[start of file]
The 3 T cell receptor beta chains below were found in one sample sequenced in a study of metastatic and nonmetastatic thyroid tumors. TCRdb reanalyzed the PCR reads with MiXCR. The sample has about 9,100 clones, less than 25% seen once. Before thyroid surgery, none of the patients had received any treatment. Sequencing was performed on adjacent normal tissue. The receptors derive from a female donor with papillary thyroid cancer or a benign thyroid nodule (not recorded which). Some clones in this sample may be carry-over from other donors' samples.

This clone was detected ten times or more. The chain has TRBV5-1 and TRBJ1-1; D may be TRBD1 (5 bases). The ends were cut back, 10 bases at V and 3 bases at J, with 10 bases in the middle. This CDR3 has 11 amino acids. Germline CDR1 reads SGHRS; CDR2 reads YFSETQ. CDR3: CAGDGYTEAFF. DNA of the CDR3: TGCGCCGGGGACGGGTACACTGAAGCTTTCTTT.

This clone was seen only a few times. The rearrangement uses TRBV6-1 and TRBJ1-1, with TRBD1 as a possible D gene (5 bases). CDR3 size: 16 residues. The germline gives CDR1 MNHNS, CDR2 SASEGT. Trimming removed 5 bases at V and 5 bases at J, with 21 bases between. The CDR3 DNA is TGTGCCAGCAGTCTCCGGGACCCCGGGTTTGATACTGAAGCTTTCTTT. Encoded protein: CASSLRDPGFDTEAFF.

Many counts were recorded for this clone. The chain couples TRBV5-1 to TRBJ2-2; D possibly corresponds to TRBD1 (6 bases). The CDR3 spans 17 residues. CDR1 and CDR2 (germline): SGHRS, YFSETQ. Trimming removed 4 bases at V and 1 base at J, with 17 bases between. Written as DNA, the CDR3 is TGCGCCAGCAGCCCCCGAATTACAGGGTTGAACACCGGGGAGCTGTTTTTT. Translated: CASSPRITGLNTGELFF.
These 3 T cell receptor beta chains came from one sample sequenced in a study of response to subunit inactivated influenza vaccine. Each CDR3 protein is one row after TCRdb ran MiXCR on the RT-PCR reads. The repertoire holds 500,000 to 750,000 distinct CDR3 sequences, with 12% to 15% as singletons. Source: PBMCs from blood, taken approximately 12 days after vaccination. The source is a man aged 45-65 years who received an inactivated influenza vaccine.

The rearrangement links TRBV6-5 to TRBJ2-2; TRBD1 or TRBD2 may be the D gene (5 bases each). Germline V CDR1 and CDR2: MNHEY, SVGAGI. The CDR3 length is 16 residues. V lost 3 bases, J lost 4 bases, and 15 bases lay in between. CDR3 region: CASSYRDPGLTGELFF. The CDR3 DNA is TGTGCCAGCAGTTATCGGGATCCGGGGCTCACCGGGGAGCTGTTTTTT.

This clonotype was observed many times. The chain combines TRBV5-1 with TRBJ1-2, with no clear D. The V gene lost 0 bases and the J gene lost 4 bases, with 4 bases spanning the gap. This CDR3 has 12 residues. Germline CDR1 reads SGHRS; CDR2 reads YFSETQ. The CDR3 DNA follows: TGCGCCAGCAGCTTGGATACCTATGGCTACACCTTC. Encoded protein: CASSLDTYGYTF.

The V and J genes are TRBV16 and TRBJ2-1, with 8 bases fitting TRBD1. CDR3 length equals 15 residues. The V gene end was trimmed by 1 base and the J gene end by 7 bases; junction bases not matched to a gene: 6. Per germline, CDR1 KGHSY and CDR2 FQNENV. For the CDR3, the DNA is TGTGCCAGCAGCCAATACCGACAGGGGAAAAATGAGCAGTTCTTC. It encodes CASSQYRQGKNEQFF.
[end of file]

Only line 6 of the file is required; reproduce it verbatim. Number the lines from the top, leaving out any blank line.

The rearrangement links TRBV6-5 to TRBJ2-2; TRBD1 or TRBD2 may be the D gene (5 bases each). Germline V CDR1 and CDR2: MNHEY, SVGAGI. The CDR3 length is 16 residues. V lost 3 bases, J lost 4 bases, and 15 bases lay in between. CDR3 region: CASSYRDPGLTGELFF. The CDR3 DNA is TGTGCCAGCAGTTATCGGGATCCGGGGCTCACCGGGGAGCTGTTTTTT.